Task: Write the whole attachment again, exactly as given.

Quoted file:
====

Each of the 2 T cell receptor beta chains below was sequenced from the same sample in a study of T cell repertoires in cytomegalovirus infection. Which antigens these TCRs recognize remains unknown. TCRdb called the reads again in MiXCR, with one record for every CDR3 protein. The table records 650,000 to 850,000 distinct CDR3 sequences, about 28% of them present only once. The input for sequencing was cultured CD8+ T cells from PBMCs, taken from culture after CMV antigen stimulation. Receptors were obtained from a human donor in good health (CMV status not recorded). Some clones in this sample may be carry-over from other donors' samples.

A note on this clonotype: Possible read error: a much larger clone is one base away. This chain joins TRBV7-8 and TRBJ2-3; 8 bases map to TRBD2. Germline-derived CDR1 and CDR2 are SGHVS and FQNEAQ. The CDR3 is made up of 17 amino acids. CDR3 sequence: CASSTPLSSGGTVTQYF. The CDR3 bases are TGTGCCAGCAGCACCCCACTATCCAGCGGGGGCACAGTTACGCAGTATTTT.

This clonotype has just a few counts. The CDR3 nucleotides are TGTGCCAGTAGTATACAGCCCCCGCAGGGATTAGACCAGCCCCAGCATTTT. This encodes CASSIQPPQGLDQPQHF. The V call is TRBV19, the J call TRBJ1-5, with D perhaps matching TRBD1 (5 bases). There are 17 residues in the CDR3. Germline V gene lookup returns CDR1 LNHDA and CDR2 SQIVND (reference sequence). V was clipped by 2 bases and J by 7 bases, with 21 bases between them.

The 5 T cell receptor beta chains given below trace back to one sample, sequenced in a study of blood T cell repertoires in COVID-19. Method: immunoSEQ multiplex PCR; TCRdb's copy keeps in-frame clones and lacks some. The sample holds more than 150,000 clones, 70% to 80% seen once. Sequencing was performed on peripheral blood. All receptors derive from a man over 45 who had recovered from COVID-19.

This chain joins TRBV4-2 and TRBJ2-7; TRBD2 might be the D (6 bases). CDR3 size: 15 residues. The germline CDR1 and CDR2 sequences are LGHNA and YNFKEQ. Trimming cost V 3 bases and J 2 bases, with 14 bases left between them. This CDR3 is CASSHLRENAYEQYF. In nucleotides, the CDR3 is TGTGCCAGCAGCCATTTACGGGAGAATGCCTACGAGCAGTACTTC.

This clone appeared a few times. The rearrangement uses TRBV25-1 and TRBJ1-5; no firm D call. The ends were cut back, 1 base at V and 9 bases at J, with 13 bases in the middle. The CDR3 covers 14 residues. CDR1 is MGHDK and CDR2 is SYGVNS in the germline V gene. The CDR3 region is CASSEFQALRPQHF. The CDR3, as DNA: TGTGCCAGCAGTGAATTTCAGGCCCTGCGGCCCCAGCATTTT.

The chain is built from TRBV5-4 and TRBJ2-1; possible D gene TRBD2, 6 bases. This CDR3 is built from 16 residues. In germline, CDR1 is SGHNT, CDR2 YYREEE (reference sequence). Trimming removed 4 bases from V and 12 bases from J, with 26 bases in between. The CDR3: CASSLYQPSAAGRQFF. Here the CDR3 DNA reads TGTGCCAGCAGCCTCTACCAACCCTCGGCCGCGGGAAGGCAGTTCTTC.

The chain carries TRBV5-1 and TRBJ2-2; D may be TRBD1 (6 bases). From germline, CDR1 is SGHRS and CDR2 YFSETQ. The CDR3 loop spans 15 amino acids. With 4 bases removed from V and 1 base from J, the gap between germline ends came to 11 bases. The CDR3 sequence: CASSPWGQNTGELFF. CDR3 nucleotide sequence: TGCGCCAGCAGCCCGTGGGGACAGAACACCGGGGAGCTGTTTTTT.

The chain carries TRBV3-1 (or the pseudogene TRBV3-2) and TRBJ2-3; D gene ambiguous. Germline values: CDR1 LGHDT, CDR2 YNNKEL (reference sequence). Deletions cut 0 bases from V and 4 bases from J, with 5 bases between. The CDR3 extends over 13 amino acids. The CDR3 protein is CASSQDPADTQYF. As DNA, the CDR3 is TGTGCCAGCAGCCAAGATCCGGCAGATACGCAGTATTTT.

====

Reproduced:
Each of the 2 T cell receptor beta chains below was sequenced from the same sample in a study of T cell repertoires in cytomegalovirus infection. Which antigens these TCRs recognize remains unknown. TCRdb called the reads again in MiXCR, with one record for every CDR3 protein. The table records 650,000 to 850,000 distinct CDR3 sequences, about 28% of them present only once. The input for sequencing was cultured CD8+ T cells from PBMCs, taken from culture after CMV antigen stimulation. Receptors were obtained from a human donor in good health (CMV status not recorded). Some clones in this sample may be carry-over from other donors' samples.

A note on this clonotype: Possible read error: a much larger clone is one base away. This chain joins TRBV7-8 and TRBJ2-3; 8 bases map to TRBD2. Germline-derived CDR1 and CDR2 are SGHVS and FQNEAQ. The CDR3 is made up of 17 amino acids. CDR3 sequence: CASSTPLSSGGTVTQYF. The CDR3 bases are TGTGCCAGCAGCACCCCACTATCCAGCGGGGGCACAGTTACGCAGTATTTT.

This clonotype has just a few counts. The CDR3 nucleotides are TGTGCCAGTAGTATACAGCCCCCGCAGGGATTAGACCAGCCCCAGCATTTT. This encodes CASSIQPPQGLDQPQHF. The V call is TRBV19, the J call TRBJ1-5, with D perhaps matching TRBD1 (5 bases). There are 17 residues in the CDR3. Germline V gene lookup returns CDR1 LNHDA and CDR2 SQIVND (reference sequence). V was clipped by 2 bases and J by 7 bases, with 21 bases between them.

The 5 T cell receptor beta chains given below trace back to one sample, sequenced in a study of blood T cell repertoires in COVID-19. Method: immunoSEQ multiplex PCR; TCRdb's copy keeps in-frame clones and lacks some. The sample holds more than 150,000 clones, 70% to 80% seen once. Sequencing was performed on peripheral blood. All receptors derive from a man over 45 who had recovered from COVID-19.

This chain joins TRBV4-2 and TRBJ2-7; TRBD2 might be the D (6 bases). CDR3 size: 15 residues. The germline CDR1 and CDR2 sequences are LGHNA and YNFKEQ. Trimming cost V 3 bases and J 2 bases, with 14 bases left between them. This CDR3 is CASSHLRENAYEQYF. In nucleotides, the CDR3 is TGTGCCAGCAGCCATTTACGGGAGAATGCCTACGAGCAGTACTTC.

This clone appeared a few times. The rearrangement uses TRBV25-1 and TRBJ1-5; no firm D call. The ends were cut back, 1 base at V and 9 bases at J, with 13 bases in the middle. The CDR3 covers 14 residues. CDR1 is MGHDK and CDR2 is SYGVNS in the germline V gene. The CDR3 region is CASSEFQALRPQHF. The CDR3, as DNA: TGTGCCAGCAGTGAATTTCAGGCCCTGCGGCCCCAGCATTTT.

The chain is built from TRBV5-4 and TRBJ2-1; possible D gene TRBD2, 6 bases. This CDR3 is built from 16 residues. In germline, CDR1 is SGHNT, CDR2 YYREEE (reference sequence). Trimming removed 4 bases from V and 12 bases from J, with 26 bases in between. The CDR3: CASSLYQPSAAGRQFF. Here the CDR3 DNA reads TGTGCCAGCAGCCTCTACCAACCCTCGGCCGCGGGAAGGCAGTTCTTC.

The chain carries TRBV5-1 and TRBJ2-2; D may be TRBD1 (6 bases). From germline, CDR1 is SGHRS and CDR2 YFSETQ. The CDR3 loop spans 15 amino acids. With 4 bases removed from V and 1 base from J, the gap between germline ends came to 11 bases. The CDR3 sequence: CASSPWGQNTGELFF. CDR3 nucleotide sequence: TGCGCCAGCAGCCCGTGGGGACAGAACACCGGGGAGCTGTTTTTT.

The chain carries TRBV3-1 (or the pseudogene TRBV3-2) and TRBJ2-3; D gene ambiguous. Germline values: CDR1 LGHDT, CDR2 YNNKEL (reference sequence). Deletions cut 0 bases from V and 4 bases from J, with 5 bases between. The CDR3 extends over 13 amino acids. The CDR3 protein is CASSQDPADTQYF. As DNA, the CDR3 is TGTGCCAGCAGCCAAGATCCGGCAGATACGCAGTATTTT.